The majority of the Southern Rocky Mountains are located in central Colorado, with only small portions extending into southern Wyoming and northernmost New Mexico. The Southern Rocky Mountains are typically steep and rugged, and vegetation is highly variable, depending largely on elevational context and slope aspect. The Sangre de Cristo Mountains, the Tusas Mountains, and the Sierra Nacimiento in New Mexico are the ranges composing the southernmost extent of the Southern Rockies.
Area: The Southern Rocky Mountains encompass an area of approximately 204,630 sq km (79,000 sq miles)
Precipitation: The range of precipitation in the Southern Rocky Mountains is between 25 cm (10 in) and 100 cm (40 in) per year, with much of the annual precipitation snow rather than rain.
Temperature: Temperatures in the Southern Rocky Mountains range between an winter average of 28 degrees F and a summer average of 59 degrees F. Winter lows and summer highs can be much more extreme, however.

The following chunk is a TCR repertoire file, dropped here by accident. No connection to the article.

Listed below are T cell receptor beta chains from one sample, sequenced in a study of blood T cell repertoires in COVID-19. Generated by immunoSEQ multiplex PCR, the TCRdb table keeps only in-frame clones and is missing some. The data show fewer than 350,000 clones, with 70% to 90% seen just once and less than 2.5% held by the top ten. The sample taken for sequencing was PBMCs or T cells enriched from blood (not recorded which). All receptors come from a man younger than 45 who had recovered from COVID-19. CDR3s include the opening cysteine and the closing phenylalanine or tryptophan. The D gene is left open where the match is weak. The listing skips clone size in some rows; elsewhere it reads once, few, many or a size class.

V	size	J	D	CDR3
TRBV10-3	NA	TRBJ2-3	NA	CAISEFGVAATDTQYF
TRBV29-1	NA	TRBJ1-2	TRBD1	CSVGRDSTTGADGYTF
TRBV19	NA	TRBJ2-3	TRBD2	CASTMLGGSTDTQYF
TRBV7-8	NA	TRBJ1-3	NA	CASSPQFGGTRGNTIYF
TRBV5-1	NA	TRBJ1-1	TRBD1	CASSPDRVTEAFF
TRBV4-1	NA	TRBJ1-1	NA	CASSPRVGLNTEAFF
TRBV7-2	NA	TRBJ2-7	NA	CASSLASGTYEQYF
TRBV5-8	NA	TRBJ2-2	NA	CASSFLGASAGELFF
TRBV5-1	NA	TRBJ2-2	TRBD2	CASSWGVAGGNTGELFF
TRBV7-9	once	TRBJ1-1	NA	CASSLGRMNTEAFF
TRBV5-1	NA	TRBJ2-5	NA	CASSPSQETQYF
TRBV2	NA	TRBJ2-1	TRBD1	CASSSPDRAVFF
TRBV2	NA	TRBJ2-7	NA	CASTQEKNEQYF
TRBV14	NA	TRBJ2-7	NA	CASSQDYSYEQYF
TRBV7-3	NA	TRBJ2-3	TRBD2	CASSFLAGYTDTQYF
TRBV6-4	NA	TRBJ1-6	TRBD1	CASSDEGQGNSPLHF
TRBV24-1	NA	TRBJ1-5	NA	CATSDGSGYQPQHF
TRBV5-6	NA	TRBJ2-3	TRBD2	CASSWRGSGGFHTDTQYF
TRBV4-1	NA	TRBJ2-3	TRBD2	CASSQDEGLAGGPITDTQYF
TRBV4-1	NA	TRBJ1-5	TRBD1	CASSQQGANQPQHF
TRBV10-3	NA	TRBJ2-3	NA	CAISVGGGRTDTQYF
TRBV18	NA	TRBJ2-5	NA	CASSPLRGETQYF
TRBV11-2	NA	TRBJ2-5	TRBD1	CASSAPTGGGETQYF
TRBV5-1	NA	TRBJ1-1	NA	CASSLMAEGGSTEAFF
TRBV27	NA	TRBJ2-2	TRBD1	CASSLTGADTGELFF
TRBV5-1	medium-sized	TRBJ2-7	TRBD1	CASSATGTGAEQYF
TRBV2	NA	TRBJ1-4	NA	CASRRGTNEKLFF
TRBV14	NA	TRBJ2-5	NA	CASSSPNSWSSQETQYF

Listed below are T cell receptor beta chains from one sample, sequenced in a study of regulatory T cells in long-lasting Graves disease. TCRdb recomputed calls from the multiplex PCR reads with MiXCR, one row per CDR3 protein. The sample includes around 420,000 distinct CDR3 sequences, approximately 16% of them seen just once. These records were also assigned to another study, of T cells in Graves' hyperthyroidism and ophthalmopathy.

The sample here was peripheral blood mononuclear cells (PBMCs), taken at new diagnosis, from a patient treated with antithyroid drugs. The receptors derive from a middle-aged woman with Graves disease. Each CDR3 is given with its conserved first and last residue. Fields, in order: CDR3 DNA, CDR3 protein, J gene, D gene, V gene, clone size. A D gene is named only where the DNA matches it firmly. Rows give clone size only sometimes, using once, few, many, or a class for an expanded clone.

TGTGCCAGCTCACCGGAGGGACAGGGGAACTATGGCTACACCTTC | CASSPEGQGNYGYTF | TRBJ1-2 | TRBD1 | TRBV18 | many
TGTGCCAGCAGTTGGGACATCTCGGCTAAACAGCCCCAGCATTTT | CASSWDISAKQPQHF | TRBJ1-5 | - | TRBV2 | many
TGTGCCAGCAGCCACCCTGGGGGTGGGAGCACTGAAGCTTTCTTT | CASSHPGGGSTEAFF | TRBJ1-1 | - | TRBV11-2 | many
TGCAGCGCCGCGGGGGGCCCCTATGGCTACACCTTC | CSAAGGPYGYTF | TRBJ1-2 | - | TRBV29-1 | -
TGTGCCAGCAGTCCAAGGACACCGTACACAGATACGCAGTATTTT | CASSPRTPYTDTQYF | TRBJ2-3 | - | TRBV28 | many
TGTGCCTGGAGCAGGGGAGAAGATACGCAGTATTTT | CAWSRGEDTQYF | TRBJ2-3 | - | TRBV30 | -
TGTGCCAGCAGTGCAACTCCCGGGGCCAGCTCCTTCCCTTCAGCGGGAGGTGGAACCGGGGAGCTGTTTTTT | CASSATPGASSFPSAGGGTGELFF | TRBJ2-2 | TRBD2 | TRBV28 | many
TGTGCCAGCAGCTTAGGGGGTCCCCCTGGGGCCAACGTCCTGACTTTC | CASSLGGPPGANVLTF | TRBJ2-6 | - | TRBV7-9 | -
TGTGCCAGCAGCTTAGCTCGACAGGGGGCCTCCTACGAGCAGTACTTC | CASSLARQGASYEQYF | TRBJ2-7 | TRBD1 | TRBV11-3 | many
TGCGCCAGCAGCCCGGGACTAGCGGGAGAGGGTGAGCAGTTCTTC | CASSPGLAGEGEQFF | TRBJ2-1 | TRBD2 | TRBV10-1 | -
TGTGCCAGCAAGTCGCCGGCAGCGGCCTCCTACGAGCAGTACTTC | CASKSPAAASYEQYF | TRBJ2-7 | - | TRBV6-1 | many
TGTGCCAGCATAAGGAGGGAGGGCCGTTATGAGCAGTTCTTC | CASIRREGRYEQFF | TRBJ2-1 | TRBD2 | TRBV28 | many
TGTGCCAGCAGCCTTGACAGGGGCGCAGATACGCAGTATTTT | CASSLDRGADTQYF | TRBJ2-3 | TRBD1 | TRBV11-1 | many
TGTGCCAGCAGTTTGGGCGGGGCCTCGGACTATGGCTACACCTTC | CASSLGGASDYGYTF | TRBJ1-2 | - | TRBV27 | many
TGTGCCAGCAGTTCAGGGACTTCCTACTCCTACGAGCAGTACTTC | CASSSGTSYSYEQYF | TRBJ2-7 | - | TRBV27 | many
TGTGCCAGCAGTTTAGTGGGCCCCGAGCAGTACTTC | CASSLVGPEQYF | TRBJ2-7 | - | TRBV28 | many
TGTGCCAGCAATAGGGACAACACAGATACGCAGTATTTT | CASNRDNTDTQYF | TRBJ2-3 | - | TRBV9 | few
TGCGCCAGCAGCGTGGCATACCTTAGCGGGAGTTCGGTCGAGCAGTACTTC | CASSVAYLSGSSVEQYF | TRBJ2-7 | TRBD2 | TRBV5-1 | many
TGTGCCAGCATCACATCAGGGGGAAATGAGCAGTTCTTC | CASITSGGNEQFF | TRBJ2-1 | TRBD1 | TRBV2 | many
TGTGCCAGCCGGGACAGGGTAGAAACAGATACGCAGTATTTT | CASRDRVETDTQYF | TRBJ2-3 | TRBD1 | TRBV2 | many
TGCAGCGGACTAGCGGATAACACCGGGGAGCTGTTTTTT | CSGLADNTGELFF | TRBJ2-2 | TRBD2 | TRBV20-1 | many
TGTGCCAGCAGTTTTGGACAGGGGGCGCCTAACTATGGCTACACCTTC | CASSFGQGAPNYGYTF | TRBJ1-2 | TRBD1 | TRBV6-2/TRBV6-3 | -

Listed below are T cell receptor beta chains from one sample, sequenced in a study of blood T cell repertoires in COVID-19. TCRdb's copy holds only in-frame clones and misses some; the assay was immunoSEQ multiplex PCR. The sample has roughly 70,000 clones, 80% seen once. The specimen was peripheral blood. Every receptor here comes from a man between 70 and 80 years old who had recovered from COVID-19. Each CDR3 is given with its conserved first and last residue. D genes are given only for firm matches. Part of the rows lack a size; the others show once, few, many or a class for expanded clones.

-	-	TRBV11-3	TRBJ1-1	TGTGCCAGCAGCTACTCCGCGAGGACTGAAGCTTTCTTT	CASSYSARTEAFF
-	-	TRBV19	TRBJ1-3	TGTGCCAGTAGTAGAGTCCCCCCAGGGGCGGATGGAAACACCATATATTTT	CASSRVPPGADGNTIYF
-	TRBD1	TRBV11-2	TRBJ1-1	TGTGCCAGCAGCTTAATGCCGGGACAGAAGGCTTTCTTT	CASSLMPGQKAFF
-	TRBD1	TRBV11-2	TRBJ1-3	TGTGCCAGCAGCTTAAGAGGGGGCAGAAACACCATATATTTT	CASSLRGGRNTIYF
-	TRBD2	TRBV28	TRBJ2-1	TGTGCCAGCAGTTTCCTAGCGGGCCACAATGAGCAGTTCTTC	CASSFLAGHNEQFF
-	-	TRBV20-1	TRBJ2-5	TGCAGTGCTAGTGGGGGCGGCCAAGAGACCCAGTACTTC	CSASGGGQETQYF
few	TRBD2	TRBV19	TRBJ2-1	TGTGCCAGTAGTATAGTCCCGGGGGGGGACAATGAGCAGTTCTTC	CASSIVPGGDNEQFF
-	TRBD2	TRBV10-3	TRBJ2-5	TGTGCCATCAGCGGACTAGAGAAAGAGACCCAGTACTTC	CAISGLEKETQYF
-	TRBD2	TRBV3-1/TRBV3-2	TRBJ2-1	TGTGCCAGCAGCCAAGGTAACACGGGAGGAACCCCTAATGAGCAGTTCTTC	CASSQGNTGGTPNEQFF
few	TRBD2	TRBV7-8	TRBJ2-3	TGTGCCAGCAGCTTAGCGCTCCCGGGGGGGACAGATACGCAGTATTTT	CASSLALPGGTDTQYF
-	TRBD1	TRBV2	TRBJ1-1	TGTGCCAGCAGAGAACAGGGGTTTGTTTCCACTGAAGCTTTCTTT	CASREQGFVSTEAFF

Elevation: The elevation in the Southern Rocky Mountains ranges between 1,125 m (3,700 ft) and more than 4,300 m (14,000 ft).
Life Zones: Upper Sonoran, Transition, and Canadian
Vegetation: The upper elevations of the Southern Rocky Mountains support alpine tundra species, coniferous forests, and aspen groves. At lower elevations, ponderosa pine, pinyon-juniper, and grassland environments thrive.
Geology: The oldest rocks of the Southern Rocky Mountains consist of granites and metamorphic rock. Later uplift and subsequent erosion of these ancient rocks culminated in layers of sedimentary rocks. Marine sandstones, shale, and clays are also present in the Southern Rockies, as are younger intrusive volcanics. Erosion, downcutting, and glacial activity have also contributed to sediment deposition in the region.
Prehistoric Cultures: Ancestral Puebloan (including the ‘Anasazi’), Navajo, and Apache.
National Parks: Pecos, Ft. Union, and Bandelier.